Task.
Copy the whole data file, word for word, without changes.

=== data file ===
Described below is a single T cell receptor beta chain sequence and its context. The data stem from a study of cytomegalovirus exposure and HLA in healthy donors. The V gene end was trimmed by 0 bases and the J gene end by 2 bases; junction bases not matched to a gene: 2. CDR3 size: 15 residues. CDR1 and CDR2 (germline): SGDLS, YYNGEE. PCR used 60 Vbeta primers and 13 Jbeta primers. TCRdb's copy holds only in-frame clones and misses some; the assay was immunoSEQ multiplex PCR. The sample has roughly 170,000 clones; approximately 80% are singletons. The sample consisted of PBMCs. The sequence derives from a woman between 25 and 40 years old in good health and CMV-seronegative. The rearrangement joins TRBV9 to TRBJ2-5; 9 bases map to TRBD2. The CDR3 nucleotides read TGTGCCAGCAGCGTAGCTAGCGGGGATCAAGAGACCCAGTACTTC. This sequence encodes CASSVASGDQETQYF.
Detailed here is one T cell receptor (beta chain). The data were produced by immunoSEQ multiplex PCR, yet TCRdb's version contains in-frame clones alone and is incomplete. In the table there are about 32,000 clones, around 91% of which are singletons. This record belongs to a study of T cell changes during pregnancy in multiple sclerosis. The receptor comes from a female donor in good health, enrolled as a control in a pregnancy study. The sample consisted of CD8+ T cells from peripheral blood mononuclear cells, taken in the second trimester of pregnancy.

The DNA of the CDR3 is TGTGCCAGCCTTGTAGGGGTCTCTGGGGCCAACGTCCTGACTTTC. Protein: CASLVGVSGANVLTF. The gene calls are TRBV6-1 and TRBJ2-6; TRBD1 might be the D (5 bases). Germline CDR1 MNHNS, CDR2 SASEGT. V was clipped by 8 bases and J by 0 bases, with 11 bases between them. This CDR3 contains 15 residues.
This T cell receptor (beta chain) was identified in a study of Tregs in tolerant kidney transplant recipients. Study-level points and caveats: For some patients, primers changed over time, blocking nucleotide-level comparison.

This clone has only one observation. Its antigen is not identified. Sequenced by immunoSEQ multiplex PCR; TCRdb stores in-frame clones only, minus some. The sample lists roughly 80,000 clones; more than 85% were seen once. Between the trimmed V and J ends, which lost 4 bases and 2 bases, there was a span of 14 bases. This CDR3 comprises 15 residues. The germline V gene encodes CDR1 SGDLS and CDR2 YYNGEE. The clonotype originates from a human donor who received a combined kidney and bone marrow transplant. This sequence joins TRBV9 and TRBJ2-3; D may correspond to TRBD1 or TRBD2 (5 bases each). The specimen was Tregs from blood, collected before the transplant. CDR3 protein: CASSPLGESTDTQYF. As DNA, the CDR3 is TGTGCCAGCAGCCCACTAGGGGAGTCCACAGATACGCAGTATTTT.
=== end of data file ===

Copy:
Described below is a single T cell receptor beta chain sequence and its context. The data stem from a study of cytomegalovirus exposure and HLA in healthy donors. The V gene end was trimmed by 0 bases and the J gene end by 2 bases; junction bases not matched to a gene: 2. CDR3 size: 15 residues. CDR1 and CDR2 (germline): SGDLS, YYNGEE. PCR used 60 Vbeta primers and 13 Jbeta primers. TCRdb's copy holds only in-frame clones and misses some; the assay was immunoSEQ multiplex PCR. The sample has roughly 170,000 clones; approximately 80% are singletons. The sample consisted of PBMCs. The sequence derives from a woman between 25 and 40 years old in good health and CMV-seronegative. The rearrangement joins TRBV9 to TRBJ2-5; 9 bases map to TRBD2. The CDR3 nucleotides read TGTGCCAGCAGCGTAGCTAGCGGGGATCAAGAGACCCAGTACTTC. This sequence encodes CASSVASGDQETQYF.
Detailed here is one T cell receptor (beta chain). The data were produced by immunoSEQ multiplex PCR, yet TCRdb's version contains in-frame clones alone and is incomplete. In the table there are about 32,000 clones, around 91% of which are singletons. This record belongs to a study of T cell changes during pregnancy in multiple sclerosis. The receptor comes from a female donor in good health, enrolled as a control in a pregnancy study. The sample consisted of CD8+ T cells from peripheral blood mononuclear cells, taken in the second trimester of pregnancy.

The DNA of the CDR3 is TGTGCCAGCCTTGTAGGGGTCTCTGGGGCCAACGTCCTGACTTTC. Protein: CASLVGVSGANVLTF. The gene calls are TRBV6-1 and TRBJ2-6; TRBD1 might be the D (5 bases). Germline CDR1 MNHNS, CDR2 SASEGT. V was clipped by 8 bases and J by 0 bases, with 11 bases between them. This CDR3 contains 15 residues.
This T cell receptor (beta chain) was identified in a study of Tregs in tolerant kidney transplant recipients. Study-level points and caveats: For some patients, primers changed over time, blocking nucleotide-level comparison.

This clone has only one observation. Its antigen is not identified. Sequenced by immunoSEQ multiplex PCR; TCRdb stores in-frame clones only, minus some. The sample lists roughly 80,000 clones; more than 85% were seen once. Between the trimmed V and J ends, which lost 4 bases and 2 bases, there was a span of 14 bases. This CDR3 comprises 15 residues. The germline V gene encodes CDR1 SGDLS and CDR2 YYNGEE. The clonotype originates from a human donor who received a combined kidney and bone marrow transplant. This sequence joins TRBV9 and TRBJ2-3; D may correspond to TRBD1 or TRBD2 (5 bases each). The specimen was Tregs from blood, collected before the transplant. CDR3 protein: CASSPLGESTDTQYF. As DNA, the CDR3 is TGTGCCAGCAGCCCACTAGGGGAGTCCACAGATACGCAGTATTTT.